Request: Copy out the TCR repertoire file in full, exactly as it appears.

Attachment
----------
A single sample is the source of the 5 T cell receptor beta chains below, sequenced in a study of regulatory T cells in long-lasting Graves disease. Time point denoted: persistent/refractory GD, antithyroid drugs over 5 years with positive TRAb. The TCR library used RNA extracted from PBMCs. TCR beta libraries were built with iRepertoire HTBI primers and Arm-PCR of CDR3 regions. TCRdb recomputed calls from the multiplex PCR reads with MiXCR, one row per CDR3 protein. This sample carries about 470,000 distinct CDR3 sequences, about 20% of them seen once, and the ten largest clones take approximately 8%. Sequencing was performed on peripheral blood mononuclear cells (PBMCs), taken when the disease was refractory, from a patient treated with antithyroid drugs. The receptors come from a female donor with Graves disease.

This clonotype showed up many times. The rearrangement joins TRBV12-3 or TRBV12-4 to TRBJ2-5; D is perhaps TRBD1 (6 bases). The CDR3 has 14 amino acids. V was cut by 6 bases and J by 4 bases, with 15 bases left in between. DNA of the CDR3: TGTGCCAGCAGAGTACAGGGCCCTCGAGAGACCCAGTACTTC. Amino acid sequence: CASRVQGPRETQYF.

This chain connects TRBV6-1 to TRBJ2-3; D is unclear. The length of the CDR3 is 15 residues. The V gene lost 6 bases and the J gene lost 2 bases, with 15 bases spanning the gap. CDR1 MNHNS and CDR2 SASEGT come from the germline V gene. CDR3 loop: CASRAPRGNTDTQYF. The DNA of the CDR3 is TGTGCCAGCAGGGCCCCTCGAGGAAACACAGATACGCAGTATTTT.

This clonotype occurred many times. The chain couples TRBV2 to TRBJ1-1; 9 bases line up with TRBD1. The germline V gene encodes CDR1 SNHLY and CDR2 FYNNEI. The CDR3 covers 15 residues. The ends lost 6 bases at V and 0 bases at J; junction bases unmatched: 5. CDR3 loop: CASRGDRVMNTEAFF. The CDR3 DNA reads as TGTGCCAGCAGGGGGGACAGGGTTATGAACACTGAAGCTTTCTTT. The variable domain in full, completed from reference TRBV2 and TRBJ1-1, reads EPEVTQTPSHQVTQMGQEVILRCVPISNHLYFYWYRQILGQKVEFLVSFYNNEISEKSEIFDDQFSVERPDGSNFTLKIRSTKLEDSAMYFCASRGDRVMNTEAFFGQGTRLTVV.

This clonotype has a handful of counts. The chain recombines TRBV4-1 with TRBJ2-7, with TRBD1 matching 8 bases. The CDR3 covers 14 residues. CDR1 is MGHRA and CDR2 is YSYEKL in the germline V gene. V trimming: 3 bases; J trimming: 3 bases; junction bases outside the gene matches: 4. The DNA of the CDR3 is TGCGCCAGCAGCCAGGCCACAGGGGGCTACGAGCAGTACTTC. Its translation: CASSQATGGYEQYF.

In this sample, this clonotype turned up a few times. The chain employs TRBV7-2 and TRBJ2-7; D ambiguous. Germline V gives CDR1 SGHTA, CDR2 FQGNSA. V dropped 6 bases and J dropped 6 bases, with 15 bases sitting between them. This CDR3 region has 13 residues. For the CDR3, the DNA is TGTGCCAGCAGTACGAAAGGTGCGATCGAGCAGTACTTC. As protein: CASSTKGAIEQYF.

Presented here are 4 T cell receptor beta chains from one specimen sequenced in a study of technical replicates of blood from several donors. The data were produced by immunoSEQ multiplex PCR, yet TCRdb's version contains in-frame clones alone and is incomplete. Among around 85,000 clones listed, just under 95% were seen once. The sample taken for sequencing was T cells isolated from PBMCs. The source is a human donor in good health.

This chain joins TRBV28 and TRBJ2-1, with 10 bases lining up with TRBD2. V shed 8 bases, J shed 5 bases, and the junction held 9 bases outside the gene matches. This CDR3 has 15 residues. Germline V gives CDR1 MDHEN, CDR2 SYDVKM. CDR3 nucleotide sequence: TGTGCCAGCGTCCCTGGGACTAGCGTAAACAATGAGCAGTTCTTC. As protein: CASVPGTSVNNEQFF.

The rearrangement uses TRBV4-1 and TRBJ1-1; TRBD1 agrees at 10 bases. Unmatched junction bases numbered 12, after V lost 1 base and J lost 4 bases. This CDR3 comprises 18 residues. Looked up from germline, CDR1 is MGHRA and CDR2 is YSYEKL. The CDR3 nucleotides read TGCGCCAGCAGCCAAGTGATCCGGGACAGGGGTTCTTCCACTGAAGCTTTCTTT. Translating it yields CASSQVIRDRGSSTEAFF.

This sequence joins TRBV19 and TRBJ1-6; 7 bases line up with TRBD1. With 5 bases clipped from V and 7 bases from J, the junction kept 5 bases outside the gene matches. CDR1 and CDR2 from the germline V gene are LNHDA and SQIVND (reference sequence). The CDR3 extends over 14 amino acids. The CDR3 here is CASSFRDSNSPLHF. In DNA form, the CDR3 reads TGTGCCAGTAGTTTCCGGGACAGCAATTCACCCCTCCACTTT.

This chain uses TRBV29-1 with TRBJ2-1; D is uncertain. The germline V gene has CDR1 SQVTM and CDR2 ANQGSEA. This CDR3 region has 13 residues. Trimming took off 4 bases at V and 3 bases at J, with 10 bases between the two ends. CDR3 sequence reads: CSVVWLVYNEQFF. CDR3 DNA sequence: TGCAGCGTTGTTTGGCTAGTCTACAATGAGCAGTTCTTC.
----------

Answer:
A single sample is the source of the 5 T cell receptor beta chains below, sequenced in a study of regulatory T cells in long-lasting Graves disease. Time point denoted: persistent/refractory GD, antithyroid drugs over 5 years with positive TRAb. The TCR library used RNA extracted from PBMCs. TCR beta libraries were built with iRepertoire HTBI primers and Arm-PCR of CDR3 regions. TCRdb recomputed calls from the multiplex PCR reads with MiXCR, one row per CDR3 protein. This sample carries about 470,000 distinct CDR3 sequences, about 20% of them seen once, and the ten largest clones take approximately 8%. Sequencing was performed on peripheral blood mononuclear cells (PBMCs), taken when the disease was refractory, from a patient treated with antithyroid drugs. The receptors come from a female donor with Graves disease.

This clonotype showed up many times. The rearrangement joins TRBV12-3 or TRBV12-4 to TRBJ2-5; D is perhaps TRBD1 (6 bases). The CDR3 has 14 amino acids. V was cut by 6 bases and J by 4 bases, with 15 bases left in between. DNA of the CDR3: TGTGCCAGCAGAGTACAGGGCCCTCGAGAGACCCAGTACTTC. Amino acid sequence: CASRVQGPRETQYF.

This chain connects TRBV6-1 to TRBJ2-3; D is unclear. The length of the CDR3 is 15 residues. The V gene lost 6 bases and the J gene lost 2 bases, with 15 bases spanning the gap. CDR1 MNHNS and CDR2 SASEGT come from the germline V gene. CDR3 loop: CASRAPRGNTDTQYF. The DNA of the CDR3 is TGTGCCAGCAGGGCCCCTCGAGGAAACACAGATACGCAGTATTTT.

This clonotype occurred many times. The chain couples TRBV2 to TRBJ1-1; 9 bases line up with TRBD1. The germline V gene encodes CDR1 SNHLY and CDR2 FYNNEI. The CDR3 covers 15 residues. The ends lost 6 bases at V and 0 bases at J; junction bases unmatched: 5. CDR3 loop: CASRGDRVMNTEAFF. The CDR3 DNA reads as TGTGCCAGCAGGGGGGACAGGGTTATGAACACTGAAGCTTTCTTT. The variable domain in full, completed from reference TRBV2 and TRBJ1-1, reads EPEVTQTPSHQVTQMGQEVILRCVPISNHLYFYWYRQILGQKVEFLVSFYNNEISEKSEIFDDQFSVERPDGSNFTLKIRSTKLEDSAMYFCASRGDRVMNTEAFFGQGTRLTVV.

This clonotype has a handful of counts. The chain recombines TRBV4-1 with TRBJ2-7, with TRBD1 matching 8 bases. The CDR3 covers 14 residues. CDR1 is MGHRA and CDR2 is YSYEKL in the germline V gene. V trimming: 3 bases; J trimming: 3 bases; junction bases outside the gene matches: 4. The DNA of the CDR3 is TGCGCCAGCAGCCAGGCCACAGGGGGCTACGAGCAGTACTTC. Its translation: CASSQATGGYEQYF.

In this sample, this clonotype turned up a few times. The chain employs TRBV7-2 and TRBJ2-7; D ambiguous. Germline V gives CDR1 SGHTA, CDR2 FQGNSA. V dropped 6 bases and J dropped 6 bases, with 15 bases sitting between them. This CDR3 region has 13 residues. For the CDR3, the DNA is TGTGCCAGCAGTACGAAAGGTGCGATCGAGCAGTACTTC. As protein: CASSTKGAIEQYF.

Presented here are 4 T cell receptor beta chains from one specimen sequenced in a study of technical replicates of blood from several donors. The data were produced by immunoSEQ multiplex PCR, yet TCRdb's version contains in-frame clones alone and is incomplete. Among around 85,000 clones listed, just under 95% were seen once. The sample taken for sequencing was T cells isolated from PBMCs. The source is a human donor in good health.

This chain joins TRBV28 and TRBJ2-1, with 10 bases lining up with TRBD2. V shed 8 bases, J shed 5 bases, and the junction held 9 bases outside the gene matches. This CDR3 has 15 residues. Germline V gives CDR1 MDHEN, CDR2 SYDVKM. CDR3 nucleotide sequence: TGTGCCAGCGTCCCTGGGACTAGCGTAAACAATGAGCAGTTCTTC. As protein: CASVPGTSVNNEQFF.

The rearrangement uses TRBV4-1 and TRBJ1-1; TRBD1 agrees at 10 bases. Unmatched junction bases numbered 12, after V lost 1 base and J lost 4 bases. This CDR3 comprises 18 residues. Looked up from germline, CDR1 is MGHRA and CDR2 is YSYEKL. The CDR3 nucleotides read TGCGCCAGCAGCCAAGTGATCCGGGACAGGGGTTCTTCCACTGAAGCTTTCTTT. Translating it yields CASSQVIRDRGSSTEAFF.

This sequence joins TRBV19 and TRBJ1-6; 7 bases line up with TRBD1. With 5 bases clipped from V and 7 bases from J, the junction kept 5 bases outside the gene matches. CDR1 and CDR2 from the germline V gene are LNHDA and SQIVND (reference sequence). The CDR3 extends over 14 amino acids. The CDR3 here is CASSFRDSNSPLHF. In DNA form, the CDR3 reads TGTGCCAGTAGTTTCCGGGACAGCAATTCACCCCTCCACTTT.

This chain uses TRBV29-1 with TRBJ2-1; D is uncertain. The germline V gene has CDR1 SQVTM and CDR2 ANQGSEA. This CDR3 region has 13 residues. Trimming took off 4 bases at V and 3 bases at J, with 10 bases between the two ends. CDR3 sequence reads: CSVVWLVYNEQFF. CDR3 DNA sequence: TGCAGCGTTGTTTGGCTAGTCTACAATGAGCAGTTCTTC.